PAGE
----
Update 168: Unsettling Scores
The Tax Take on CBO’s AHCA Report
The eagerly awaited CBO report on the GOP’s healthcare replacement plan released this afternoon set out what would be talking points, or rallying cries, for Democratic candidates and causes in the 2018 midterms. As most serious analysts predicted, the American Health Care Act is officially projected to rid 24 million Americans of their insurance coverage by 2024 — damning if not fatal.
The AHCA bill has always offered some very sizable targets to critics, which this CBO score confirms: the catastrophic impact on coverage (14 million people losing coverage in the first year, rising to 24 million over 10 years), no long-term plan for improving affordability in terms of cost, and the tax piece, which we will explore here today.
Tax Cuts and Tax Credits
The CBO report quantifies precisely how regressive the GOP healthcare plan is. Nancy Pelosi put it best at her press her press conference following the release of the report:
“It will be the biggest transfer of wealth from low and middle income people to wealthy people in our country. It couldn’t be worse.”
The GOP plan gives $275 billion back to to the top two percent, while putting the weight of the American healthcare system on the middle class, even while more than doubling the number of uninsured Americans.
The bill totals an estimated revenue cost of $600-700 billion in tax cuts for the wealthy by 2027. The components include repeal of the investment tax, reducing federal revenue by $157.6 billion over 10-years, as well as of the wage tax, costing 117.3 billion.
As House Speaker Paul Ryan has argued over the past week, this plan revolves around tax credits. But when Republicans tout the tax care plan, they tend not to mention the regressive consequences for middle-class Americans. A given credit for top earners is worth more than twice as much in assistance as the same credit for a low-income taxpayer.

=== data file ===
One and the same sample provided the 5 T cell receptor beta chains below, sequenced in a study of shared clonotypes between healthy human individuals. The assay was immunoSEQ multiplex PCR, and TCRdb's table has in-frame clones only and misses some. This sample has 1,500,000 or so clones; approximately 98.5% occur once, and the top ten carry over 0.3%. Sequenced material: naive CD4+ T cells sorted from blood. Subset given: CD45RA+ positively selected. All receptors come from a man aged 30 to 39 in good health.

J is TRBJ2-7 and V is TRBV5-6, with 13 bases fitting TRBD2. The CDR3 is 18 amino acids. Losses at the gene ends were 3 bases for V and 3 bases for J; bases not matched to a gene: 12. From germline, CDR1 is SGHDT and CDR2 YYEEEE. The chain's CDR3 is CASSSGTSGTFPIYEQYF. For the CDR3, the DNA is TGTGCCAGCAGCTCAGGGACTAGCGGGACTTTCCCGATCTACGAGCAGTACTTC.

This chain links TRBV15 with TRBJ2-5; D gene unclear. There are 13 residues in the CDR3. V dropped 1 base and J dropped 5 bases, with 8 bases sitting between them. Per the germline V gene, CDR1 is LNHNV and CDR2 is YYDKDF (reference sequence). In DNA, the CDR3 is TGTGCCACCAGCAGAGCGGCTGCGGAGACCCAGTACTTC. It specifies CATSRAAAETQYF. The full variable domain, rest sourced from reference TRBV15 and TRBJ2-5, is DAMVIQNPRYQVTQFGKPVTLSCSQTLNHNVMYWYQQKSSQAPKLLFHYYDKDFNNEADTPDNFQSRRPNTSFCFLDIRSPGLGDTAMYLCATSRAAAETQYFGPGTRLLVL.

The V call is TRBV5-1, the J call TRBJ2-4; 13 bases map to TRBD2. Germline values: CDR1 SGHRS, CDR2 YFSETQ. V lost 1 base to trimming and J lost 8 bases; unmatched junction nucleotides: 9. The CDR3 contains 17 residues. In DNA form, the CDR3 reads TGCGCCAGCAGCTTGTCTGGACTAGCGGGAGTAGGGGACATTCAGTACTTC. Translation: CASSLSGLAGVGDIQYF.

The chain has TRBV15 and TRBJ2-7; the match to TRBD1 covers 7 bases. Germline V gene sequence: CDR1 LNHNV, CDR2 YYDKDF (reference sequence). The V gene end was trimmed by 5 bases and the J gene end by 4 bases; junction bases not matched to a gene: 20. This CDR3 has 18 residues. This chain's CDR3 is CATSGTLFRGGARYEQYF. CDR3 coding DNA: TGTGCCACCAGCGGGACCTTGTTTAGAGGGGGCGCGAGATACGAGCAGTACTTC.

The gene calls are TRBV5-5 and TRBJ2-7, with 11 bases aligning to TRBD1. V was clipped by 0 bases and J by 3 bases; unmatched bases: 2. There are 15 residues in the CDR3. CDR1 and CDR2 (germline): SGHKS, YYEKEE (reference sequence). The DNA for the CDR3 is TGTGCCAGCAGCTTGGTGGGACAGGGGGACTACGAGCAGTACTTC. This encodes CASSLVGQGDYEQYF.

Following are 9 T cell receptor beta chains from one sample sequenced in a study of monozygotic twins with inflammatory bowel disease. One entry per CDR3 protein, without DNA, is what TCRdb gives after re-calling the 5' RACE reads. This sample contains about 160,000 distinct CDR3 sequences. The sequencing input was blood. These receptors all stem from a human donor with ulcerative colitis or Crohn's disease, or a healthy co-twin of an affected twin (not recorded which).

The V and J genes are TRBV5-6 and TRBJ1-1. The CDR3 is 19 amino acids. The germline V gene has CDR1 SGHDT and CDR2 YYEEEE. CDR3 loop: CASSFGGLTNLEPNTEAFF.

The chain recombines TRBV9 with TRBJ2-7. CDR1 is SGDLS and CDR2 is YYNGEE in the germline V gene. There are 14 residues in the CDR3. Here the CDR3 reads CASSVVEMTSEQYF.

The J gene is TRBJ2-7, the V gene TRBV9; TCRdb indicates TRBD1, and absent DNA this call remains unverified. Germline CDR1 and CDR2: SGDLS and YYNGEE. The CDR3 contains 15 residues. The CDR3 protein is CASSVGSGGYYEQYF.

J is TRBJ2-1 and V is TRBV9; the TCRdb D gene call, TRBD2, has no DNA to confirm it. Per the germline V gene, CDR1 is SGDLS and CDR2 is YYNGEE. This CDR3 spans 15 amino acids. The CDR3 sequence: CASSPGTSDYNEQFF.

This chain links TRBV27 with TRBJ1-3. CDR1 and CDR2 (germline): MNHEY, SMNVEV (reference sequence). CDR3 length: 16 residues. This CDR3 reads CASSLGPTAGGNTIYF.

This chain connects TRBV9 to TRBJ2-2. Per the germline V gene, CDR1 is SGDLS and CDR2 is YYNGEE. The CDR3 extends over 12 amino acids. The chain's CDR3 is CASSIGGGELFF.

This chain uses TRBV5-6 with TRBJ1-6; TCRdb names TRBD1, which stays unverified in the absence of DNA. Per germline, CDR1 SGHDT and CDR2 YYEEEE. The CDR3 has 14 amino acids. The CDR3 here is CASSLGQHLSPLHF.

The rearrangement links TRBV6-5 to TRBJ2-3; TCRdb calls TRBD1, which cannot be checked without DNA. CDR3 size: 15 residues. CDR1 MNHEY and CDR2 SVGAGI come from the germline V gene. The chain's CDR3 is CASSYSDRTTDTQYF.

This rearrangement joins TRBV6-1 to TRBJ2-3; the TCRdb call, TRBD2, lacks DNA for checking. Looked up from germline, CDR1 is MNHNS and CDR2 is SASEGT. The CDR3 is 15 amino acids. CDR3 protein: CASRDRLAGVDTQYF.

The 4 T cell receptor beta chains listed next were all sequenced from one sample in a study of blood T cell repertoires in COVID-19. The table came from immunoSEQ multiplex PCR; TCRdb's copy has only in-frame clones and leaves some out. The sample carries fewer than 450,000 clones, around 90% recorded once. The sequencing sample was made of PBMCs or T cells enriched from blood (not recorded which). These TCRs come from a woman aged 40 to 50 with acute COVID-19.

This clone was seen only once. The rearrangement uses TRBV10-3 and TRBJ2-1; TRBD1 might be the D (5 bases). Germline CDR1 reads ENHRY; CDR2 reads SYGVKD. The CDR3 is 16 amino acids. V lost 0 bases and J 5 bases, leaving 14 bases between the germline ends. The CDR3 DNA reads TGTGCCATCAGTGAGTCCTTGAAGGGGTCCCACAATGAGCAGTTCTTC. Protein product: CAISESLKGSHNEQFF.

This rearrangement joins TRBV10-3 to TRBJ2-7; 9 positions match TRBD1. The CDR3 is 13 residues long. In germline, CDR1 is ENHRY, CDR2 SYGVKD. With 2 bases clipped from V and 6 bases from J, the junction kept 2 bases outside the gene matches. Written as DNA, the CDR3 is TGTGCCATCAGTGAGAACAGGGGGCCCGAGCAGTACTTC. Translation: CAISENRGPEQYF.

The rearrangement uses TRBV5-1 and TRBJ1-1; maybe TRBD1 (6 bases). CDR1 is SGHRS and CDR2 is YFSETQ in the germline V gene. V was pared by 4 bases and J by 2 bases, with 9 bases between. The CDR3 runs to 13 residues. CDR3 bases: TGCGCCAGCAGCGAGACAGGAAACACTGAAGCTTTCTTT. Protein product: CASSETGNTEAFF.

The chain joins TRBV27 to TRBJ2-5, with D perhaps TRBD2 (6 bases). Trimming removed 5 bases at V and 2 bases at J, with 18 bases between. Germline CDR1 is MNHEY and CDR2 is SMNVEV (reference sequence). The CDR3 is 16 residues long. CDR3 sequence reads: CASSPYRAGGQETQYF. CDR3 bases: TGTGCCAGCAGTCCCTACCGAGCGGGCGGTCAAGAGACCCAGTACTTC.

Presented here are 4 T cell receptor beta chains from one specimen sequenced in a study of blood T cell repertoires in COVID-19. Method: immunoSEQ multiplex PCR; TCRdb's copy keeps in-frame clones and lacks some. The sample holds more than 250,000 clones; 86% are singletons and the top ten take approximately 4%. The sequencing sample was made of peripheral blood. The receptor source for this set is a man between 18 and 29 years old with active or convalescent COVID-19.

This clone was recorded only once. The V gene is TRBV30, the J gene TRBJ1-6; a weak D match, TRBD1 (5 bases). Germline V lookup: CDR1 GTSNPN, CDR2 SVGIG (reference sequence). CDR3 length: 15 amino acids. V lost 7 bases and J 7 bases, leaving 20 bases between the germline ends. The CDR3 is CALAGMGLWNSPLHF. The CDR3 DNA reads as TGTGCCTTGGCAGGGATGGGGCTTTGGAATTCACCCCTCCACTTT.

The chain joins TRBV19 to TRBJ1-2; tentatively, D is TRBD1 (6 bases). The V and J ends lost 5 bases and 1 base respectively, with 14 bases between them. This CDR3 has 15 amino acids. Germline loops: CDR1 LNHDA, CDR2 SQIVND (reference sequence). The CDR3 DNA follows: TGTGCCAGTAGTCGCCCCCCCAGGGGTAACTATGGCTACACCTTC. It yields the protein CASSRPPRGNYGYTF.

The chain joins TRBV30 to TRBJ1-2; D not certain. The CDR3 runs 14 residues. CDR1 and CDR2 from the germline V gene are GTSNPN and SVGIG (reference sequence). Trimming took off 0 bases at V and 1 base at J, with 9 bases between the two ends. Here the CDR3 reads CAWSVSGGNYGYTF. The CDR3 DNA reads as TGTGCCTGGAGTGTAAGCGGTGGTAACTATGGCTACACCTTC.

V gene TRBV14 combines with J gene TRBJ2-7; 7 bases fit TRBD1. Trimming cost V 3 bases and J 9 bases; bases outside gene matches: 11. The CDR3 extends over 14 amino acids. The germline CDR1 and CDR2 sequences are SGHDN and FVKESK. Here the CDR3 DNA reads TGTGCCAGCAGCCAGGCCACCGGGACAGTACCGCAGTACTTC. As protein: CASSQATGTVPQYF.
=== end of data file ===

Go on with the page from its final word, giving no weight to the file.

The tax cuts compared to tax credits come in at almost a 2:1 ratio in dollar terms, as we will see $600-700 billion in tax cuts and only $361 billion in tax credits for health insurance purchases. Most of those cuts or savings (60 percent of these cuts go to those earning more than $1 million a year.
According to the Tax Policy Center, the GOP healthcare plan benefits the wealthy at five times the rate that it does middle class Americans. Net-net, the middle class will be spending more on their health insurance from their incomes, even with the aid of tax credits.
The CBO is as respected a federal institutional as there is and the neutral Switzerland on the tumultuous stage of federal politics in Washington. To question it is to put one’s own credibility in jeopardy. Nevertheless, the Trump administration persisted again today, challenging the critical [Apgar] score of Ryan’s baby. Per Tom Price:
“This report confirms that the American Health Care Act will lower premiums and improve access to quality, affordable care. CBO also finds that this legislation will provide massive tax relief, dramatically reduce the deficit, and make the most fundamental entitlement reform in more than a generation.”
Ryan may be embracing the CBO report for public institutional and constitutional reasons. 24 million people losing coverage in under a decade largely enabled by returning money to the rich through tax cuts —one of these things does not belong. As a result, Ryan is now faced with a choice:
- push forward with the bill as-is, tilting at windmills so he can return home and tell everyone he did his best, but the Senate is broken and the Democrats are obstructionists
- eat crow and take the AHCA bill back to the drafting table in the House and open up the process to work with others and find a compromise so the reform can actually move forward.
We’ll know what he chooses (and then, presumably, will also have a better understanding of the ultimate purpose of his bill) by watching the tax cuts vs. tax credits ratio in the bill as it gets finalized.
Can Ryan to save the AHCA?
The litmus test for his next move: the 2:1 tax cuts to tax credits ratio. We do not need to be giving money to the rich as a thank-you token for their previous funding of the ACA. The credits, as-is, are a severely regressive method for distributive subsidies or benefits of any kind. A credit for top earners is worth more than twice as much in assistance as the same credit for a low-income taxpayer. If Ryan can turn this ratio around, it will show he’s really invested in reforming health care, not just proving a point by handing out tax cuts.
In any case, for now, the bill is dead-on-arrival in the Senate. There are already four GOP senators who oppose it. If the bill is left as is, it has no chance of becoming law.